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how to do logarithms

how to do logarithms



That's a fairly broad topic :) Do you have a couple of example problems you'd like us to look at?



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Kurt T. | Math Tutoring and Test PrepMath Tutoring and Test Prep
4.9 4.9 (124 lesson ratings) (124)

The logarithm is the power to which the base is raised to get a certain number.  What's that?  You want it in English?  Well, OK...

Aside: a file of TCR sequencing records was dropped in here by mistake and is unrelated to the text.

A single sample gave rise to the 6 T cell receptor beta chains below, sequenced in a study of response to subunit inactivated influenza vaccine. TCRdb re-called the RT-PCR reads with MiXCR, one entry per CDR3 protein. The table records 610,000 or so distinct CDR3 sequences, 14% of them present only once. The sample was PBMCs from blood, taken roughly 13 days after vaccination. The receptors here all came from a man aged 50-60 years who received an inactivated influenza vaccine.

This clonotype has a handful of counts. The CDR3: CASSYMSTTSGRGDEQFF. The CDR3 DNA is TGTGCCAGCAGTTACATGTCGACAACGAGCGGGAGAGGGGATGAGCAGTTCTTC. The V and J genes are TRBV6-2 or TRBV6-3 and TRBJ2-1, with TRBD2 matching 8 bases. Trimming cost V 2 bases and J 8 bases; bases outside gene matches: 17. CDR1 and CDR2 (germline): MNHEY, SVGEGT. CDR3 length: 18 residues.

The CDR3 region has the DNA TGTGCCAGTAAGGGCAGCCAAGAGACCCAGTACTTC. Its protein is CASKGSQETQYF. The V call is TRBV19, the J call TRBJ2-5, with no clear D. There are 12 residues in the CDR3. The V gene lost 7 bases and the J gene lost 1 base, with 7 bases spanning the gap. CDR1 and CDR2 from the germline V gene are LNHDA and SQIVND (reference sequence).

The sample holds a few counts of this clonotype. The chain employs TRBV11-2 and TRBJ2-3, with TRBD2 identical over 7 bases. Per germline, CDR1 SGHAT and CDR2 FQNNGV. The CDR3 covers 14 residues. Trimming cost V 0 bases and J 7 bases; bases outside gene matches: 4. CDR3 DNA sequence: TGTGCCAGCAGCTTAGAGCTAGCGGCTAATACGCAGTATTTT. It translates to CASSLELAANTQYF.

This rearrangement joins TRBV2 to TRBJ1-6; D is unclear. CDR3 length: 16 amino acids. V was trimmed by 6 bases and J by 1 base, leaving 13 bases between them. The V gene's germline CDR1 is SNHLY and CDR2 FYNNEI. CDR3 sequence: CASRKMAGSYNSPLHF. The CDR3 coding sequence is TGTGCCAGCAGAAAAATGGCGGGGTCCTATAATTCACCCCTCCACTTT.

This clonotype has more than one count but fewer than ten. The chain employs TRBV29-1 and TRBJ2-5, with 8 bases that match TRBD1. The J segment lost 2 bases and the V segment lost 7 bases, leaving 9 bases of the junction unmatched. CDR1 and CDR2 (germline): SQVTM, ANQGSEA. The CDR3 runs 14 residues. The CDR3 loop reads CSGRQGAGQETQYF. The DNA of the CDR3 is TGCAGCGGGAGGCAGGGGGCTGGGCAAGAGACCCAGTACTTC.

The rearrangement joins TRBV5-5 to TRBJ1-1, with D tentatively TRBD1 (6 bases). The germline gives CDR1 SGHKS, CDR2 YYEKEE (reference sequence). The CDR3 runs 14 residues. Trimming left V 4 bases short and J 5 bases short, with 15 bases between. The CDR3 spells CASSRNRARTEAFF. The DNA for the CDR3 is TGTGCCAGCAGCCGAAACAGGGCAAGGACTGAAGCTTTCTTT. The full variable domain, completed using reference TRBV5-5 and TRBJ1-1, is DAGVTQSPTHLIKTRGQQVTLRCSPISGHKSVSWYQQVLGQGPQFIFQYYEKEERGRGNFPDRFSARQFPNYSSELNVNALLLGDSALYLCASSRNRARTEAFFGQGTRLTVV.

Let's start with base 10 logarithms.  (For this paragraph, "log" will mean base 10 log.)  If I say the log of 1,000 is 3, this means that 10 (the base) raised to the third power (log = 3) equals 1,000.  (Also note that the third root of 1,000 is 10.)  So log 100 = 2, log 1,000,000 = 6, etc.  Logs need not be integers; the log of 25,000 is approximately 4.39794 because 10 raised to the 4.39794 power is about 25,000.  Note that 4.39794 falls between 4 (log 10,000 = 4) and 5 (log 100,000 = 5).

Logs do not have to be base 10.  You will probably encounter natural logs (ln), in which the base is e (2.71828...).  For example  e squared is approximately 7.389.  So ln 7.389 = 2.